Originally Published: July 25, 2017 6:05 a.m.
Dear Annie: I need advice on how to deal with my husband’s friend. This person is a gossip who delves into the details of other people’s personal lives. He entertains groups with these unflattering stories and makes himself important by offering his analyses, judging their life choices, misdeeds and daily activities. Family, friends, acquaintances and anyone in the public eye are subject to his scrutiny. He can be quite charming while he’s being friendly with you during his “information gathering” stage, but he has hurt many people and tarnished their reputations. He is a bully and a poor role model.
He claims to be religious and caring, but I find his behavior intrusive and offensive. He questions my husband about our family activities on a daily basis. I have told my husband and this person that this is unacceptable. I try hard to avoid him. Why are some people such gossip-mongers? — Fed Up by This Octopus
Dear Fed Up: You’re smart to stay out of his toxic tentacles’ reach. I’m surprised this man still has friends at all. If someone gossips about anyone not in the room, you know whom he’ll be talking about just as soon as you’re out the door. Let’s hope your husband will put that together in time and cut ties with this man.
Below is a poem called “Nobody’s Friend” (author unknown), which several readers have shared with me since I started writing this column and which I think is worth sharing here:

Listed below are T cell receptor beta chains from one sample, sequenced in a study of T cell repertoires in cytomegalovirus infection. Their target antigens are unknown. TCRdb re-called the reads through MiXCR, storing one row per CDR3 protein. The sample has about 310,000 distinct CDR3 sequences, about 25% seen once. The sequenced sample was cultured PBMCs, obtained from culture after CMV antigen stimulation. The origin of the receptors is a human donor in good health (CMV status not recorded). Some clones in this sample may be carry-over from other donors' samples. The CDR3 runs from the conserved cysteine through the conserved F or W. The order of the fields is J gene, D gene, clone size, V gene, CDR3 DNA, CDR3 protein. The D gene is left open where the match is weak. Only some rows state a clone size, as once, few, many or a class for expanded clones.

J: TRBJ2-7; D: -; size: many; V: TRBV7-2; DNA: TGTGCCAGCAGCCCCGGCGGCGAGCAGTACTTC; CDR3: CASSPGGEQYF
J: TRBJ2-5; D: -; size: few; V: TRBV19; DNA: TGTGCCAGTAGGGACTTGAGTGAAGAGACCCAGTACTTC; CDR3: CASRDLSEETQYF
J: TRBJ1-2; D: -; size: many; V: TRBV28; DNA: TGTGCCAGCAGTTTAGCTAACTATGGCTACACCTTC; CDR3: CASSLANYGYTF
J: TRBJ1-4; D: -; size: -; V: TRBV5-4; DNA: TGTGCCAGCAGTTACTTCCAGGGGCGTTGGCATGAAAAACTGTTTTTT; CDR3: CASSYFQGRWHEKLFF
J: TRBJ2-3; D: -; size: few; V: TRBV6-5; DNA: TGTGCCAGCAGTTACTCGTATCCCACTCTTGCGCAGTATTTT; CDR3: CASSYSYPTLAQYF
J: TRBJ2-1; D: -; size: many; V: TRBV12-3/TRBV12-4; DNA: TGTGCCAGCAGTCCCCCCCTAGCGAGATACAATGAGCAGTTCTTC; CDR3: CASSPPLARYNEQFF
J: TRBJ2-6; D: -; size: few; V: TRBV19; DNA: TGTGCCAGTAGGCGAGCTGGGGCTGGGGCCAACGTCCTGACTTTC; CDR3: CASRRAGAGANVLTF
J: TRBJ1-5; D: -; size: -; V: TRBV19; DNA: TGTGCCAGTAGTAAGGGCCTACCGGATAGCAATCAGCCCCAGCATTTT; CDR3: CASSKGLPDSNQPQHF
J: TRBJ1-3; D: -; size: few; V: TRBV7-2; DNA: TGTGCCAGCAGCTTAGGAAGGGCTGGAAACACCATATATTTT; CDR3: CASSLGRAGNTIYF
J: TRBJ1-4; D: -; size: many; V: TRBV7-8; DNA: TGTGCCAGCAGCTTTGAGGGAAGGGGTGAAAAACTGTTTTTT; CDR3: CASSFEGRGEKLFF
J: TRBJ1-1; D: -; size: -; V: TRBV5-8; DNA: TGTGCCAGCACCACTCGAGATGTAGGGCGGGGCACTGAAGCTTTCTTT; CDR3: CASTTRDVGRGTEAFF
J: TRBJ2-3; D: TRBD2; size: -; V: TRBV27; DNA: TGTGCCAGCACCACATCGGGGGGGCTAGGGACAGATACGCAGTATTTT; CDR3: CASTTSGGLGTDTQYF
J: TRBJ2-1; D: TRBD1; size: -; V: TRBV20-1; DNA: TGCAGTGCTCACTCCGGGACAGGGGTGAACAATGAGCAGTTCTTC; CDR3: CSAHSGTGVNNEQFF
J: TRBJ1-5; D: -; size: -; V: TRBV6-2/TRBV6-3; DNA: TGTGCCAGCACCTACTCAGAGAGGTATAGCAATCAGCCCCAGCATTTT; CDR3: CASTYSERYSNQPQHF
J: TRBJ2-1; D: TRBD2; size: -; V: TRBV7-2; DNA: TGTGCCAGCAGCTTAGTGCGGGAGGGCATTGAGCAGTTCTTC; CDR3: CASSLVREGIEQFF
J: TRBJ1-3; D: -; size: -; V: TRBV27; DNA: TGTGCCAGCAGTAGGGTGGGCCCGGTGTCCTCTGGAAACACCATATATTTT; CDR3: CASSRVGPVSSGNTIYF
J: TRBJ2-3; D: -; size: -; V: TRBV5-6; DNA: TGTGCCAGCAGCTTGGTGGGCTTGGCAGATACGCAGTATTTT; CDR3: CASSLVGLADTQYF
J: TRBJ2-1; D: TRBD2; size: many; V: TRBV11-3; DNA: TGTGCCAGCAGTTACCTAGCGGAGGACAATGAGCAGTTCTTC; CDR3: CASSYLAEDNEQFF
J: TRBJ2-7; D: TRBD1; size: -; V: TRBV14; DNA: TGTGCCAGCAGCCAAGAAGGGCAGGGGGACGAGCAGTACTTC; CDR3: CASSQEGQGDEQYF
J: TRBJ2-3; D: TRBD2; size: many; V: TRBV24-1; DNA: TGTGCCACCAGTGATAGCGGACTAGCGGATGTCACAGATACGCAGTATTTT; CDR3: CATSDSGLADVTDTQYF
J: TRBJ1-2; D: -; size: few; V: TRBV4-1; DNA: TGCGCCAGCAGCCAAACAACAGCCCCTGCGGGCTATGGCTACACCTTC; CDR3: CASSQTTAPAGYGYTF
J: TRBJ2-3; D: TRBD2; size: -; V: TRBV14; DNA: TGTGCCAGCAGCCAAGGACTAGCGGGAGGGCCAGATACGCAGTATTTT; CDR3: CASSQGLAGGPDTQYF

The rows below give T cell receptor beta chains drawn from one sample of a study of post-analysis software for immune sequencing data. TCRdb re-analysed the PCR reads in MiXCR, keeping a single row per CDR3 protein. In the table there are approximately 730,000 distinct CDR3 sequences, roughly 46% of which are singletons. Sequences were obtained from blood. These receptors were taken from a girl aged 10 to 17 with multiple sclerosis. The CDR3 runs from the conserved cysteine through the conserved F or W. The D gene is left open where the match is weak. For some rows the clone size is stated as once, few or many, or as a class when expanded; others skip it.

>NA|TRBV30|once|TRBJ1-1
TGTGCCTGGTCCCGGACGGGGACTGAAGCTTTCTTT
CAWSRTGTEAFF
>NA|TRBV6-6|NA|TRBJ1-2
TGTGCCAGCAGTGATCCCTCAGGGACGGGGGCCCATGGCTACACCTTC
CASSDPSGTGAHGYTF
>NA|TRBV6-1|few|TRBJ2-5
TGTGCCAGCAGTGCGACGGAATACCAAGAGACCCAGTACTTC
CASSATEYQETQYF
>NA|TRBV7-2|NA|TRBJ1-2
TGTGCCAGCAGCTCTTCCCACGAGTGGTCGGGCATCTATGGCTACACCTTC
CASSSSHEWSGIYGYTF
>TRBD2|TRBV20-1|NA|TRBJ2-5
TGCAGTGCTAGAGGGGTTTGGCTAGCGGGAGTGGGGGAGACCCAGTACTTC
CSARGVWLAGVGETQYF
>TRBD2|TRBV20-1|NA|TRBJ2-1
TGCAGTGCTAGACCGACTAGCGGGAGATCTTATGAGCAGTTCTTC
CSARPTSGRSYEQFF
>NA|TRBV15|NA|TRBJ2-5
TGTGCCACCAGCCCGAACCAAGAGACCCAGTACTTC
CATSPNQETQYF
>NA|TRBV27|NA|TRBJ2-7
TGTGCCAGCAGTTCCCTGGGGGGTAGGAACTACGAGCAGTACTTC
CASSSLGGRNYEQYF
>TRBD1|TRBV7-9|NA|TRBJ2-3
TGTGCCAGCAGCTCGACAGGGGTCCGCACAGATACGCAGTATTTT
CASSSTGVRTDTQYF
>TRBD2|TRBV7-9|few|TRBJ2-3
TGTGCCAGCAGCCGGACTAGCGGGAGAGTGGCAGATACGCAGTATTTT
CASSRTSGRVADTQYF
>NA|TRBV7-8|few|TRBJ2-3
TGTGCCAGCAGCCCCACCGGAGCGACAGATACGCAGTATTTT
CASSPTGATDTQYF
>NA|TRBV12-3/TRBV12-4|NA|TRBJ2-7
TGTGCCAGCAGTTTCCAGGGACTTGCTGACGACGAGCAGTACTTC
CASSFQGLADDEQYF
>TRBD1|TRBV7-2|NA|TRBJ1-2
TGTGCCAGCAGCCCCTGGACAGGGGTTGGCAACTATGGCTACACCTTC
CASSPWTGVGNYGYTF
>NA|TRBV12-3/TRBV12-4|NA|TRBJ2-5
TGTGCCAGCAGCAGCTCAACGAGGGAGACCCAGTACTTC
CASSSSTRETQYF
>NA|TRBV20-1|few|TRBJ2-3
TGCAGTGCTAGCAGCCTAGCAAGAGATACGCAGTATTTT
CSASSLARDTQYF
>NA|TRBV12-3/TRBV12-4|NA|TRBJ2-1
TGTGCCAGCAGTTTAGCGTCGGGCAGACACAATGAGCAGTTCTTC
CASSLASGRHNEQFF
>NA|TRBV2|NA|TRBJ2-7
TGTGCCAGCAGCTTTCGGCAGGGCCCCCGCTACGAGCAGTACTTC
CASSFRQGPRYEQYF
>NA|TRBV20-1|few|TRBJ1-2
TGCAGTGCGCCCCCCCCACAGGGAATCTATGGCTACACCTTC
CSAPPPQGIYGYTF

“My name is Gossip.
“I have no respect for justice.
“I maim without killing.
“I break hearts and ruin lives.
“I am cunning and malicious and gather strength with age.
“The more I am quoted the more I am believed.
“I flourish at every level of society.
“My victims are helpless.
“They cannot protect themselves against me because I have no name and no face.
“To track me down is impossible.
“The harder you try, the more elusive I become.
“I am nobody’s friend.
“Once I tarnish a reputation, it is never the same.
“I topple governments and ruin marriages.
“I ruin careers and cause sleepless nights, heartache and indigestion.
“I spawn suspicion and generate grief.
“I make innocent people cry in their pillows.
“Even my name hisses.
“I am called Gossip.”
Dear Annie: As someone who’s been a recovered alcoholic for nearly 10 years, I agree with your advice to “Margaret,” who was contemplating staying with the alcoholic who recently tried assaulting her daughter. (You told her to “run, not walk, away from this man.”)
If he is serious about getting help, he will make new friends in recovery. Alcoholics Anonymous will accept him with open arms.
If, however, he is not committed to changing, it is much better to be nowhere near him because he is likely to commit even worse offenses. — SL
Dear SL: Thanks for speaking to the situation from personal experience. I hope Margaret, as well as anyone else in her shoes, takes it to heart.
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